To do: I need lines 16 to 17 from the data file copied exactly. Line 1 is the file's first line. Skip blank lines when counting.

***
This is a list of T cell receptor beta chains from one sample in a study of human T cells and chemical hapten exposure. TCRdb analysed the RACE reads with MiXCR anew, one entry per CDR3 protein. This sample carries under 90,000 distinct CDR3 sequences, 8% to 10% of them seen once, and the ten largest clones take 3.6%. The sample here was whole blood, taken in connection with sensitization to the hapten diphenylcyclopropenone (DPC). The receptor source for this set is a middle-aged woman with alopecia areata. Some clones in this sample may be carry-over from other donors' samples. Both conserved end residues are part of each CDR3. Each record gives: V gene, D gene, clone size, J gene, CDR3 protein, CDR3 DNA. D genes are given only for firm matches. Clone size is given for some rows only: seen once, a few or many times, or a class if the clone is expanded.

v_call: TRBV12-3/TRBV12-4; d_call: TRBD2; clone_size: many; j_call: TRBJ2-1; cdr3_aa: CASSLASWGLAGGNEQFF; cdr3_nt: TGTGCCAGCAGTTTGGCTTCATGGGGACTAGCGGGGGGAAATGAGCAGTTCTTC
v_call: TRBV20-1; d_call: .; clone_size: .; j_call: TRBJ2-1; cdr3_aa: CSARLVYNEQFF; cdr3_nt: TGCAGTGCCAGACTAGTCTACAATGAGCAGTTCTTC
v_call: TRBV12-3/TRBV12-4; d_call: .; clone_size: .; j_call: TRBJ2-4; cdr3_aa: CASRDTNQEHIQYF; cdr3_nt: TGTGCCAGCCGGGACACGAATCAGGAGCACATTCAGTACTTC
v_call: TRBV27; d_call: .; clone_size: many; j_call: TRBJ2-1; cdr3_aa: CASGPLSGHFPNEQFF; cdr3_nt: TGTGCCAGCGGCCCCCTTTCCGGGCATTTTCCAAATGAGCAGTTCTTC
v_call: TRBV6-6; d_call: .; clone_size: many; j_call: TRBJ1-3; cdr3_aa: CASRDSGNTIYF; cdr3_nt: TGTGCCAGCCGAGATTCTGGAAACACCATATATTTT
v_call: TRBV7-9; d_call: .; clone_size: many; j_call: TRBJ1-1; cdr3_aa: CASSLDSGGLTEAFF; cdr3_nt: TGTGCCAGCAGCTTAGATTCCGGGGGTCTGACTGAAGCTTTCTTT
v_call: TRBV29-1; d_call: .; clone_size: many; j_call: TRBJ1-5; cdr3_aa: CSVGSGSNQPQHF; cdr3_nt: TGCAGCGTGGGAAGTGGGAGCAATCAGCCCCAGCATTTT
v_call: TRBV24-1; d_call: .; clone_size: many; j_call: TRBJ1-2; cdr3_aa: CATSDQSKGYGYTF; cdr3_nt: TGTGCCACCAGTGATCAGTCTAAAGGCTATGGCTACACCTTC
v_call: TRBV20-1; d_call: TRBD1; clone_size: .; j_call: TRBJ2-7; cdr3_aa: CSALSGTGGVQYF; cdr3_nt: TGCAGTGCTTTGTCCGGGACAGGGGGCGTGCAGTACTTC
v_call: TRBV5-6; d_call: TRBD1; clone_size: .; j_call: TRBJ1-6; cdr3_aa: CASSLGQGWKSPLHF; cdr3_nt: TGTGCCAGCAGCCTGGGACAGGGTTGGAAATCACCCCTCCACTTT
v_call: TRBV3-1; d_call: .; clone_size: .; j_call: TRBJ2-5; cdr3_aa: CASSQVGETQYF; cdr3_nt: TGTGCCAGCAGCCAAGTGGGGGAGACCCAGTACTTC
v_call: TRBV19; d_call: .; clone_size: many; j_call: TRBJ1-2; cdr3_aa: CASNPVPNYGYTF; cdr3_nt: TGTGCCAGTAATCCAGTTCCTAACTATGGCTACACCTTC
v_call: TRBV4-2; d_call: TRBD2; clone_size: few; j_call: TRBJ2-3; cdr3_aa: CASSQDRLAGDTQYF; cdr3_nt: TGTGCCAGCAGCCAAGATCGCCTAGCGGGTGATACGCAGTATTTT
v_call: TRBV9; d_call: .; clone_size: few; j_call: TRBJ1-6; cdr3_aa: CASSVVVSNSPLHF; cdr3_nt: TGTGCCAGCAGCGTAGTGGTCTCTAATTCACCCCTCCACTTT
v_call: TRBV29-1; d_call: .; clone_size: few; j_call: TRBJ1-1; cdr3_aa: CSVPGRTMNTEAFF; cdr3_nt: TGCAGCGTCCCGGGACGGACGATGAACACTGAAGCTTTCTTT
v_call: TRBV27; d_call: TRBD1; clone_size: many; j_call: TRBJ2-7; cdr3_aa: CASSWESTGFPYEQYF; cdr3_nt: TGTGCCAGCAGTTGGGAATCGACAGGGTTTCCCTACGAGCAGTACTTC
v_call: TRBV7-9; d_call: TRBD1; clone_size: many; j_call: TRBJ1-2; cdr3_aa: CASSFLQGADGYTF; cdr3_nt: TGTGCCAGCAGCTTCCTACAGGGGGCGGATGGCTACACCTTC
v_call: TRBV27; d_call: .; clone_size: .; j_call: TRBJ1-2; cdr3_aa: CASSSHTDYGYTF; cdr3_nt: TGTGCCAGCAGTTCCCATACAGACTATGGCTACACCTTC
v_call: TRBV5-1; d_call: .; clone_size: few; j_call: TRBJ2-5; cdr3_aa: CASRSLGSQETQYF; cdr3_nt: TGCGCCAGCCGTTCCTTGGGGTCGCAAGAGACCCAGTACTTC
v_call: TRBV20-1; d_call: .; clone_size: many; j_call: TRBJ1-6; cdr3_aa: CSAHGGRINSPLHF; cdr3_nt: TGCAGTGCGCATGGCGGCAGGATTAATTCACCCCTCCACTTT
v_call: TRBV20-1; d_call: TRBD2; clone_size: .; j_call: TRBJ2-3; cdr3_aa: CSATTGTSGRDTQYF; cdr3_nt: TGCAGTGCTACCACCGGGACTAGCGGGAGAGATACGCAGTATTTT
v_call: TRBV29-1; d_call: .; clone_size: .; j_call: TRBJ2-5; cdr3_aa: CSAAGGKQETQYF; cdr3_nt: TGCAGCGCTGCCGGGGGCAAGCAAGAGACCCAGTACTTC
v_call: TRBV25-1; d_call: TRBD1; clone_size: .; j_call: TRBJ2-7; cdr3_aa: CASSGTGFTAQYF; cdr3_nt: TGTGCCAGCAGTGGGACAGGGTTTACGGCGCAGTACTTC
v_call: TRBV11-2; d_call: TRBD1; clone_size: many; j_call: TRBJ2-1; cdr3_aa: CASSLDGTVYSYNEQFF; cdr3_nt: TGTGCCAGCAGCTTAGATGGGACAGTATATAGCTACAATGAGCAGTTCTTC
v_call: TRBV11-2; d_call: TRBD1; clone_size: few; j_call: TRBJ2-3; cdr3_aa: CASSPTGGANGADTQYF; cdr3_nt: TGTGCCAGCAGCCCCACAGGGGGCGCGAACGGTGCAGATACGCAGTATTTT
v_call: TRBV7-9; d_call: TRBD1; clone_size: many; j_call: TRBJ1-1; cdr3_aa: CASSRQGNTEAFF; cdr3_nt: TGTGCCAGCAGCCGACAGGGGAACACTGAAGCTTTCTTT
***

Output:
v_call: TRBV29-1; d_call: .; clone_size: few; j_call: TRBJ1-1; cdr3_aa: CSVPGRTMNTEAFF; cdr3_nt: TGCAGCGTCCCGGGACGGACGATGAACACTGAAGCTTTCTTT
v_call: TRBV27; d_call: TRBD1; clone_size: many; j_call: TRBJ2-7; cdr3_aa: CASSWESTGFPYEQYF; cdr3_nt: TGTGCCAGCAGTTGGGAATCGACAGGGTTTCCCTACGAGCAGTACTTC